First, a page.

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anses

French Agency for Food, Environmental and Occupational Health & Safety

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Updated on 04/11/2020

H1N1 virus and wastewater

Assessment of the health risks to workers associated with the presence of the Influenza A (H1N1) 2009 pandemic virus in wastewater.

Keywords : Water, Tap water, H1N1 (Swine), Wastewater, Swine influenza

The World Health Organization declared the occurrence of a human influenza pandemic due to the Influenza A (H1N1) 2009 virus on 11 June 2009. France had been preparing for this eventuality for several years, particularly through the French plan to prevent and control an influenza pandemic. At that time, the Agency was requested to assess the risks to workers, associated with the presence of the InfluenzaA (H1N1)2009 pandemic virus in wastewater.

In 2006, the French Ministry of Health formally requested the Agency to assess the health risks for the general population and workers, associated with the presence of the Influenza virus in aqueous effluents and surface water. Following the emergence of the Influenza A (H1N1) 2009 virus in March 2009, on 9 June 2009 the French Ministry of Health urgently requested the Agency to assess the health risks to workers in sewage and wastewater treatment plants, in the event of contamination of wastewater by the Influenza A (H1N1) 2009 virus.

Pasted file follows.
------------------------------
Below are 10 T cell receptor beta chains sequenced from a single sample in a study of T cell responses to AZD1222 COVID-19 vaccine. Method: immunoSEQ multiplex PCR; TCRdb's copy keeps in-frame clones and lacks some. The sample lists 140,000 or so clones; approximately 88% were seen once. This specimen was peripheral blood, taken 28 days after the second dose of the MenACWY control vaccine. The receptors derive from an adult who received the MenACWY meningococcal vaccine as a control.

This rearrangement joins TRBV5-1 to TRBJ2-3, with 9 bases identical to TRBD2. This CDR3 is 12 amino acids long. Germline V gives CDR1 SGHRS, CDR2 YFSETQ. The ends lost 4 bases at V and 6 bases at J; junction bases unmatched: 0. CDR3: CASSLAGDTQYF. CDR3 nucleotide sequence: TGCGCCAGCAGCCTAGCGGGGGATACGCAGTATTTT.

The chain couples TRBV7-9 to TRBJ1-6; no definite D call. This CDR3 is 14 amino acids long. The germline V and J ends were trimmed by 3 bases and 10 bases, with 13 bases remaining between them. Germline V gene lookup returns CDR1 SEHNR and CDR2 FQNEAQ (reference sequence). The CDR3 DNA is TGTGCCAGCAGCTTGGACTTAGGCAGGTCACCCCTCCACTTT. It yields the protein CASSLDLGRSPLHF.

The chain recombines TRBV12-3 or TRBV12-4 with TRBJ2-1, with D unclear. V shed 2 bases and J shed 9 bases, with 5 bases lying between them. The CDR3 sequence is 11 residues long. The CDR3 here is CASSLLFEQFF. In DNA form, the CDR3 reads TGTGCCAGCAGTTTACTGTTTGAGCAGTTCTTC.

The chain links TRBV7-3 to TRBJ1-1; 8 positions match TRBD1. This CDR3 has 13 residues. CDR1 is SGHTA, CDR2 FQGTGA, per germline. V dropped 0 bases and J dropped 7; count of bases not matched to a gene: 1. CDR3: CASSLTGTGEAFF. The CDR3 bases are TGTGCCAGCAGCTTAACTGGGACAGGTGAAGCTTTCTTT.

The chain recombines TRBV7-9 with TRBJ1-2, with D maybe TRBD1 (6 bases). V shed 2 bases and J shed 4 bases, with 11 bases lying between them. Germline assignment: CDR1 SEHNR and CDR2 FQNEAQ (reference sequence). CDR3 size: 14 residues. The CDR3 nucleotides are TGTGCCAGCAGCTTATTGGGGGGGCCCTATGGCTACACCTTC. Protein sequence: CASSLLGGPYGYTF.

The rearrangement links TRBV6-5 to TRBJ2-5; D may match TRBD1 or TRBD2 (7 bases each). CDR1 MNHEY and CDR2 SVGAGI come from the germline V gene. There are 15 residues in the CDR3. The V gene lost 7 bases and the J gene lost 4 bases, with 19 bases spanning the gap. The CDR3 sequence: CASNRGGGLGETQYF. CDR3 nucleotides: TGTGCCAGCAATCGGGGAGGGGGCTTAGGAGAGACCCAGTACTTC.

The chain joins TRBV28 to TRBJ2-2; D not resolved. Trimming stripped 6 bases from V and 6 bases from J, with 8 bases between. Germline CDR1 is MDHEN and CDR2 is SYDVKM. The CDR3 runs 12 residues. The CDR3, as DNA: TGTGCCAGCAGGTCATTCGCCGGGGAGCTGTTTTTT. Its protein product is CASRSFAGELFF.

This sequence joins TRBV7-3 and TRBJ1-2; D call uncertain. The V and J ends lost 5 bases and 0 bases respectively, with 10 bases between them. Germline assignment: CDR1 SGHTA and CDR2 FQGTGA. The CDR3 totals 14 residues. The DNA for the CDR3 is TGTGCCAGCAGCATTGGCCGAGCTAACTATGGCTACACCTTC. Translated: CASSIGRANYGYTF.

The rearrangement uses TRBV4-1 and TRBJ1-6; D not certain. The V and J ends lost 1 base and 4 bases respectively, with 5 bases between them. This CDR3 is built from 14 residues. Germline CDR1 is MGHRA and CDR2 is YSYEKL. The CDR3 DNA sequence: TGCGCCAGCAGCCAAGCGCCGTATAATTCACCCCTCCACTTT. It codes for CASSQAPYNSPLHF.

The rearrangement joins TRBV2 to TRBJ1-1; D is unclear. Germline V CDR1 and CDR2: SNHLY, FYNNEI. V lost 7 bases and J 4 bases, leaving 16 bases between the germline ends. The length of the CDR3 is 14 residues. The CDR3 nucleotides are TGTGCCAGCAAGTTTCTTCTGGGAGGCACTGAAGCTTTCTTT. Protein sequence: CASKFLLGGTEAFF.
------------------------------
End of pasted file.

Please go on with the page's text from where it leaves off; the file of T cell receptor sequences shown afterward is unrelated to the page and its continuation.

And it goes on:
ANSES’s work

In the Agency’s 2006 assessment, it studied in particular the hypothesis of wastewater contamination by the avian Influenza virus sub-type H5N1 and considered it to be unlikely. However, the Agency recommended that this opinion be reconsidered if a new virus pandemic emerged.

In 2009 the Agency estimated as unlikely or negligible the risk of the Influenza A (H1N1) 2009 virus being transmitted to sewage workers (sewage and wastewater treatment plants) through wastewater, compared to the risk of classical inter-human contamination (coughs, sneezes, etc.) that remains predominant. Consequently, the Agency recommended that workers who may come into contact with wastewater apply the usual measures for protection and hygiene, and underlined that there was no advantage in recommending that they wear a FFP2 mask. In fact, the Agency considered that this mask might, in certain situations, lead to a delay putting on the necessary protective mask if toxic gas was detected in the sewers.